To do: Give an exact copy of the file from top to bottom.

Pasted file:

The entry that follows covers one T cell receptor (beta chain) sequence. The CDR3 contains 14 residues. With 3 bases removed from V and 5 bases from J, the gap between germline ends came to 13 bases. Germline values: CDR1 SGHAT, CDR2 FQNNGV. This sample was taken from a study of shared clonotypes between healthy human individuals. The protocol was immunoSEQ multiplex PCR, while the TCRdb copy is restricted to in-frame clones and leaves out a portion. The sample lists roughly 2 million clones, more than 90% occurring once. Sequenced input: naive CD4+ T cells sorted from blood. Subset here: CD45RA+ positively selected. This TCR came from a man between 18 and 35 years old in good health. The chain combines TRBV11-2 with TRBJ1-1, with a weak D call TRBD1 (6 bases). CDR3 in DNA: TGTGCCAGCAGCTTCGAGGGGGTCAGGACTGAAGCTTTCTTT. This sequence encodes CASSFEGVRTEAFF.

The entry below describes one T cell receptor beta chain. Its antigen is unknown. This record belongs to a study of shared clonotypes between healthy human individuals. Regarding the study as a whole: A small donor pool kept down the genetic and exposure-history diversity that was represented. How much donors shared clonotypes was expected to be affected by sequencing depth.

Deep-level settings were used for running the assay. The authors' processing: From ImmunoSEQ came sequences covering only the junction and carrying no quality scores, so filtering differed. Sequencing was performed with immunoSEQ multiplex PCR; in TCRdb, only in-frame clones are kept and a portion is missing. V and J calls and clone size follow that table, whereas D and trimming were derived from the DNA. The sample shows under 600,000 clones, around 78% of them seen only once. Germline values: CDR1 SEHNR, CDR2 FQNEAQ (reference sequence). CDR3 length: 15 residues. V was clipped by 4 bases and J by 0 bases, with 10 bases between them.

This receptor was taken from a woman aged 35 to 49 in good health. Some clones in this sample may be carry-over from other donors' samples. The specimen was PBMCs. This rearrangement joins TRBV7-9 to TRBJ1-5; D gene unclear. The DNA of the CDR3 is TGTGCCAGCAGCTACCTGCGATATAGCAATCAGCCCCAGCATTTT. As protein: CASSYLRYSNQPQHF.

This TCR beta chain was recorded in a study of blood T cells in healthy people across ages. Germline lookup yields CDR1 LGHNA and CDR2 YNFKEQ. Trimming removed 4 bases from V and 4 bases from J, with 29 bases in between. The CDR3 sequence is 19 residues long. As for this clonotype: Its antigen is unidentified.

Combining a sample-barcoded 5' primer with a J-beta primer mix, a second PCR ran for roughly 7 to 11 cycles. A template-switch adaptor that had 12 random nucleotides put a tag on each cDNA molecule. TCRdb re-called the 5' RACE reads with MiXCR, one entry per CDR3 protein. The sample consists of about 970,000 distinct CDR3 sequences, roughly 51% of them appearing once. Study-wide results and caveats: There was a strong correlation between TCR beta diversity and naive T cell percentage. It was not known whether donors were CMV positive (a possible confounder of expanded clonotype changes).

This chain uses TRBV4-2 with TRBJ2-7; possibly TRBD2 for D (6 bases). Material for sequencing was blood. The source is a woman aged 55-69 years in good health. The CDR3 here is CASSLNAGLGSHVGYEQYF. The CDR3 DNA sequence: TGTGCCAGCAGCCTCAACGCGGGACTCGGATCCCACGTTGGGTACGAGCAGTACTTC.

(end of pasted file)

The entry that follows covers one T cell receptor (beta chain) sequence. The CDR3 contains 14 residues. With 3 bases removed from V and 5 bases from J, the gap between germline ends came to 13 bases. Germline values: CDR1 SGHAT, CDR2 FQNNGV. This sample was taken from a study of shared clonotypes between healthy human individuals. The protocol was immunoSEQ multiplex PCR, while the TCRdb copy is restricted to in-frame clones and leaves out a portion. The sample lists roughly 2 million clones, more than 90% occurring once. Sequenced input: naive CD4+ T cells sorted from blood. Subset here: CD45RA+ positively selected. This TCR came from a man between 18 and 35 years old in good health. The chain combines TRBV11-2 with TRBJ1-1, with a weak D call TRBD1 (6 bases). CDR3 in DNA: TGTGCCAGCAGCTTCGAGGGGGTCAGGACTGAAGCTTTCTTT. This sequence encodes CASSFEGVRTEAFF.

The entry below describes one T cell receptor beta chain. Its antigen is unknown. This record belongs to a study of shared clonotypes between healthy human individuals. Regarding the study as a whole: A small donor pool kept down the genetic and exposure-history diversity that was represented. How much donors shared clonotypes was expected to be affected by sequencing depth.

Deep-level settings were used for running the assay. The authors' processing: From ImmunoSEQ came sequences covering only the junction and carrying no quality scores, so filtering differed. Sequencing was performed with immunoSEQ multiplex PCR; in TCRdb, only in-frame clones are kept and a portion is missing. V and J calls and clone size follow that table, whereas D and trimming were derived from the DNA. The sample shows under 600,000 clones, around 78% of them seen only once. Germline values: CDR1 SEHNR, CDR2 FQNEAQ (reference sequence). CDR3 length: 15 residues. V was clipped by 4 bases and J by 0 bases, with 10 bases between them.

This receptor was taken from a woman aged 35 to 49 in good health. Some clones in this sample may be carry-over from other donors' samples. The specimen was PBMCs. This rearrangement joins TRBV7-9 to TRBJ1-5; D gene unclear. The DNA of the CDR3 is TGTGCCAGCAGCTACCTGCGATATAGCAATCAGCCCCAGCATTTT. As protein: CASSYLRYSNQPQHF.

This TCR beta chain was recorded in a study of blood T cells in healthy people across ages. Germline lookup yields CDR1 LGHNA and CDR2 YNFKEQ. Trimming removed 4 bases from V and 4 bases from J, with 29 bases in between. The CDR3 sequence is 19 residues long. As for this clonotype: Its antigen is unidentified.

Combining a sample-barcoded 5' primer with a J-beta primer mix, a second PCR ran for roughly 7 to 11 cycles. A template-switch adaptor that had 12 random nucleotides put a tag on each cDNA molecule. TCRdb re-called the 5' RACE reads with MiXCR, one entry per CDR3 protein. The sample consists of about 970,000 distinct CDR3 sequences, roughly 51% of them appearing once. Study-wide results and caveats: There was a strong correlation between TCR beta diversity and naive T cell percentage. It was not known whether donors were CMV positive (a possible confounder of expanded clonotype changes).

This chain uses TRBV4-2 with TRBJ2-7; possibly TRBD2 for D (6 bases). Material for sequencing was blood. The source is a woman aged 55-69 years in good health. The CDR3 here is CASSLNAGLGSHVGYEQYF. The CDR3 DNA sequence: TGTGCCAGCAGCCTCAACGCGGGACTCGGATCCCACGTTGGGTACGAGCAGTACTTC.